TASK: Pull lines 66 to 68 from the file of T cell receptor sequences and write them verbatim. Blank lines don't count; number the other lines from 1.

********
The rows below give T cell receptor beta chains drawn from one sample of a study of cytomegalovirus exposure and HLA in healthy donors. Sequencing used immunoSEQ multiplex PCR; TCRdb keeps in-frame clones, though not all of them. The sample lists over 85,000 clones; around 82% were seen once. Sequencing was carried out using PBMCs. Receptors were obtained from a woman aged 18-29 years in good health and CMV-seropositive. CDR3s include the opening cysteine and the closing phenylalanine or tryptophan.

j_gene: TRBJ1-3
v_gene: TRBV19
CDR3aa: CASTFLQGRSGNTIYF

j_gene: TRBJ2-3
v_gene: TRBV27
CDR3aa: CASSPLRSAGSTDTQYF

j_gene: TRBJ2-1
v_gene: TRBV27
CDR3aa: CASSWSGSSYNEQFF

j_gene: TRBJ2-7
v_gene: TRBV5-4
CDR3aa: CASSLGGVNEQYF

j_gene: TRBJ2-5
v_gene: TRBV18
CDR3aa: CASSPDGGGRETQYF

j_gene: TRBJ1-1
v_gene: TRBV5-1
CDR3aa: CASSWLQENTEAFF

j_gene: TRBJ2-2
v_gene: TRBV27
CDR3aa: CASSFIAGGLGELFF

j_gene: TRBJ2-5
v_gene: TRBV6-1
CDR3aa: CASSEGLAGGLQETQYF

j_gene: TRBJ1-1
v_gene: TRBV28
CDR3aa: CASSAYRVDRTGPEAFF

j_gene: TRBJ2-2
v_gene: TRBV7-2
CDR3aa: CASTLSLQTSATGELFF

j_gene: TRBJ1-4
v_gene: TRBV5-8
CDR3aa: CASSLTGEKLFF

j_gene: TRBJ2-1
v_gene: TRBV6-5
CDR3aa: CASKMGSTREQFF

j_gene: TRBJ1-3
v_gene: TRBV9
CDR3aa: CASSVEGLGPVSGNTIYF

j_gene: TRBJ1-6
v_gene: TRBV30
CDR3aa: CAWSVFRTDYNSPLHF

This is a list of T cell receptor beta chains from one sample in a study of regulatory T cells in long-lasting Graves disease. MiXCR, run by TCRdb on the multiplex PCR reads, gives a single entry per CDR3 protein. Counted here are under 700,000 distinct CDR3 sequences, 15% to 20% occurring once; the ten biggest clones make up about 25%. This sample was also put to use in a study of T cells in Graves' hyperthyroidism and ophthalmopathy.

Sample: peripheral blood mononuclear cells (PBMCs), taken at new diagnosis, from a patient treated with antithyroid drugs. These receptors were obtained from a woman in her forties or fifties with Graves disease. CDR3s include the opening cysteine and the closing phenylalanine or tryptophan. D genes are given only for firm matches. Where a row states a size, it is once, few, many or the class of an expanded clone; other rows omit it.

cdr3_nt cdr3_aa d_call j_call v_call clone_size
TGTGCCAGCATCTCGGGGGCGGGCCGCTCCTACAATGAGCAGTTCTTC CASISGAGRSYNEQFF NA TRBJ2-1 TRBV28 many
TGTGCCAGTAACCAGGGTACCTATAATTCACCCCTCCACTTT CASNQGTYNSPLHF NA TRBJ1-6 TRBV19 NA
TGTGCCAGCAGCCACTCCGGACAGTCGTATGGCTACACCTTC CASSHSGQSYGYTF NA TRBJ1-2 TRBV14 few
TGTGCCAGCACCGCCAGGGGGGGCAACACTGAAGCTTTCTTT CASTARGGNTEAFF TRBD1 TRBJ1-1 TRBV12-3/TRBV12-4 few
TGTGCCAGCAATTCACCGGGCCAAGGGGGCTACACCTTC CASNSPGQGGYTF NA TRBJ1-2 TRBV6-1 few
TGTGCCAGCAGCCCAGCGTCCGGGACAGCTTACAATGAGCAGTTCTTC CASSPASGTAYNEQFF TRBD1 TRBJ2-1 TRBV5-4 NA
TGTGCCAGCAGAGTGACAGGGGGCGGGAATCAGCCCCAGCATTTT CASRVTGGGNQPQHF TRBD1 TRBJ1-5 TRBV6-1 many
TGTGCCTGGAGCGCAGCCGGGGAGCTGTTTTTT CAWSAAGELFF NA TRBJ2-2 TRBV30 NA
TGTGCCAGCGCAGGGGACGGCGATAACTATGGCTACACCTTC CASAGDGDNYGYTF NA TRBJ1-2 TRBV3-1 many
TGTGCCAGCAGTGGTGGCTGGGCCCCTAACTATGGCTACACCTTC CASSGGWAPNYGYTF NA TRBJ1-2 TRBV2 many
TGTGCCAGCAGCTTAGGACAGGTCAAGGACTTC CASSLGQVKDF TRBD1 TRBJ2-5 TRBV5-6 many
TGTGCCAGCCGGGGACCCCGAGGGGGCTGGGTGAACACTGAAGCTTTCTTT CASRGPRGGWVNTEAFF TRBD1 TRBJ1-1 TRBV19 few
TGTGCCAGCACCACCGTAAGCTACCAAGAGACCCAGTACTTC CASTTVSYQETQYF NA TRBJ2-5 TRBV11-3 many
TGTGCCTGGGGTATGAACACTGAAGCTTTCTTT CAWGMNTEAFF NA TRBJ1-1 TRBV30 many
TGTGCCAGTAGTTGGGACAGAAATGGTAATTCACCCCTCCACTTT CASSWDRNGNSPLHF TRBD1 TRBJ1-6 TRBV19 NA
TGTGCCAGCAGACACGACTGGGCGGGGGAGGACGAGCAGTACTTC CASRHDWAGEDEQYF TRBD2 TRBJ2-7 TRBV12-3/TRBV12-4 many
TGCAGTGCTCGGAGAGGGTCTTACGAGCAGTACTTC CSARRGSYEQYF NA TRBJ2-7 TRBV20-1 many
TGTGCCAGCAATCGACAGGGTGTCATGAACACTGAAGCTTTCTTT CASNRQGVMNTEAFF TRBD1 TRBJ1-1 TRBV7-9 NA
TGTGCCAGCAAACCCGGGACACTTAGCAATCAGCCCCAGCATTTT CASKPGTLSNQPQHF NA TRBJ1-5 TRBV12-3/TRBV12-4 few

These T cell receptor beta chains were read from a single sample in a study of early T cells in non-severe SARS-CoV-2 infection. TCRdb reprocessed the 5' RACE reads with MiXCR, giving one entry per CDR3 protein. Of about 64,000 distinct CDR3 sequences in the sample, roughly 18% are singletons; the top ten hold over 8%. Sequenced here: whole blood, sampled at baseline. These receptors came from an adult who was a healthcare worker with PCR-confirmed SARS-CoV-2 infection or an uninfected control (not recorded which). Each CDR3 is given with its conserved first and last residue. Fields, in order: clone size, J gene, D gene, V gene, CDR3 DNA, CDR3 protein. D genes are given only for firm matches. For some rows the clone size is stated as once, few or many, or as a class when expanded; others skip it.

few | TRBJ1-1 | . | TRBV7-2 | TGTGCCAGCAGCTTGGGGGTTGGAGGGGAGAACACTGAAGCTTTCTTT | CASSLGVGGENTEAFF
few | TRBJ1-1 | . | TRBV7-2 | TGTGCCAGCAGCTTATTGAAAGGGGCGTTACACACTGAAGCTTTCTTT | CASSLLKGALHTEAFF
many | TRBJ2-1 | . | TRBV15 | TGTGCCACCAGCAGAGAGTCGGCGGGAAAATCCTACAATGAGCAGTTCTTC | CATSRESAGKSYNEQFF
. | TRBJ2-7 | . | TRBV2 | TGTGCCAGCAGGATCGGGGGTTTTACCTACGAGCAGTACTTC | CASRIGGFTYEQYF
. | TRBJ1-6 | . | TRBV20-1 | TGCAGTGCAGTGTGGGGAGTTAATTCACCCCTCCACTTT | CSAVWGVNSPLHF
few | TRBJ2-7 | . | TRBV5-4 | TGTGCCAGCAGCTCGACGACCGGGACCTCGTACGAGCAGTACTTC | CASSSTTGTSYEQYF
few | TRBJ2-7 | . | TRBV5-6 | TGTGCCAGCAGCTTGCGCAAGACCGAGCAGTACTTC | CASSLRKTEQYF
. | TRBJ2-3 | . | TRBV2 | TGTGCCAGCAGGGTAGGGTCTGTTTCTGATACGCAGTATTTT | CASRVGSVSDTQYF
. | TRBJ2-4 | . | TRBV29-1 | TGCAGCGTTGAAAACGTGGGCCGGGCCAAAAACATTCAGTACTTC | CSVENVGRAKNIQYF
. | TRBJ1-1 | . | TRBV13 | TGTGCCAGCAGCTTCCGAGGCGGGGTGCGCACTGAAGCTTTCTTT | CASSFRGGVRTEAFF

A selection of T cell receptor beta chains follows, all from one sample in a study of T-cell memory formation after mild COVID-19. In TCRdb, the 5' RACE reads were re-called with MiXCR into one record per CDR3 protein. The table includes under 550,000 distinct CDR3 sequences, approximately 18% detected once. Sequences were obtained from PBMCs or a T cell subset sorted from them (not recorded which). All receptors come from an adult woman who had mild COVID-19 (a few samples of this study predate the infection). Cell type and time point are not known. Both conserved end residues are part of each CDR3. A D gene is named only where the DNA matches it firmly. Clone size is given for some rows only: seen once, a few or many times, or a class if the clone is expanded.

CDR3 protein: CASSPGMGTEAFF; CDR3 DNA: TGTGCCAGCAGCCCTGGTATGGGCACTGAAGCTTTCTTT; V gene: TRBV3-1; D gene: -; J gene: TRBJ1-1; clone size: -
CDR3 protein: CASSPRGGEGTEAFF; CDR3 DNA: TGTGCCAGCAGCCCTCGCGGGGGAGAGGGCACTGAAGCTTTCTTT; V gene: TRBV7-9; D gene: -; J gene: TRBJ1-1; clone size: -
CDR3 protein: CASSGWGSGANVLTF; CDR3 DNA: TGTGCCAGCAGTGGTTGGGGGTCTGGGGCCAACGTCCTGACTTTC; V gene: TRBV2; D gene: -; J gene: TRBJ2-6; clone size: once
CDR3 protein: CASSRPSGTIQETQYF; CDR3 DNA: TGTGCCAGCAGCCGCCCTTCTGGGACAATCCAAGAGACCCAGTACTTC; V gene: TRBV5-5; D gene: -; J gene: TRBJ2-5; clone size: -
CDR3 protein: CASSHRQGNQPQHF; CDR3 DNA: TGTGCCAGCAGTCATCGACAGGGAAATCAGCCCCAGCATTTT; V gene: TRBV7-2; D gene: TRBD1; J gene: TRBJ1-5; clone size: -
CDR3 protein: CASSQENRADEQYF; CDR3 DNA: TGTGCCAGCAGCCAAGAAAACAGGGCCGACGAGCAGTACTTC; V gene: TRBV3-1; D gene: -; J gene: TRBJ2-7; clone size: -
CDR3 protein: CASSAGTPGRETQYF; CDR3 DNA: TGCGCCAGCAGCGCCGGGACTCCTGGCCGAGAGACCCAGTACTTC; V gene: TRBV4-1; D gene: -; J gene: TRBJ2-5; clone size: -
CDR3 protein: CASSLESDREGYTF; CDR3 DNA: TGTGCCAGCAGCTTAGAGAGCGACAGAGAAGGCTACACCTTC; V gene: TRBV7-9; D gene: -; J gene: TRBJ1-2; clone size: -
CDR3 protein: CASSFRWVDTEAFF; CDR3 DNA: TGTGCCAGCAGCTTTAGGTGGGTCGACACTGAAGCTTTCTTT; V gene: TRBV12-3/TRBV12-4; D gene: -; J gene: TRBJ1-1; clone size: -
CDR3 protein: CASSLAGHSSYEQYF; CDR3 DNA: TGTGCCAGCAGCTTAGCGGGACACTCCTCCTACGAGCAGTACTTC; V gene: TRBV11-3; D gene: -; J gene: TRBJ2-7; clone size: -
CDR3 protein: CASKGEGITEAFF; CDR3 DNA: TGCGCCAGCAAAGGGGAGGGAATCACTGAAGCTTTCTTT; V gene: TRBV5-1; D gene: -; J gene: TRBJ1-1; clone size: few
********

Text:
These T cell receptor beta chains were read from a single sample in a study of early T cells in non-severe SARS-CoV-2 infection. TCRdb reprocessed the 5' RACE reads with MiXCR, giving one entry per CDR3 protein. Of about 64,000 distinct CDR3 sequences in the sample, roughly 18% are singletons; the top ten hold over 8%. Sequenced here: whole blood, sampled at baseline. These receptors came from an adult who was a healthcare worker with PCR-confirmed SARS-CoV-2 infection or an uninfected control (not recorded which). Each CDR3 is given with its conserved first and last residue. Fields, in order: clone size, J gene, D gene, V gene, CDR3 DNA, CDR3 protein. D genes are given only for firm matches. For some rows the clone size is stated as once, few or many, or as a class when expanded; others skip it.

few | TRBJ1-1 | . | TRBV7-2 | TGTGCCAGCAGCTTGGGGGTTGGAGGGGAGAACACTGAAGCTTTCTTT | CASSLGVGGENTEAFF
few | TRBJ1-1 | . | TRBV7-2 | TGTGCCAGCAGCTTATTGAAAGGGGCGTTACACACTGAAGCTTTCTTT | CASSLLKGALHTEAFF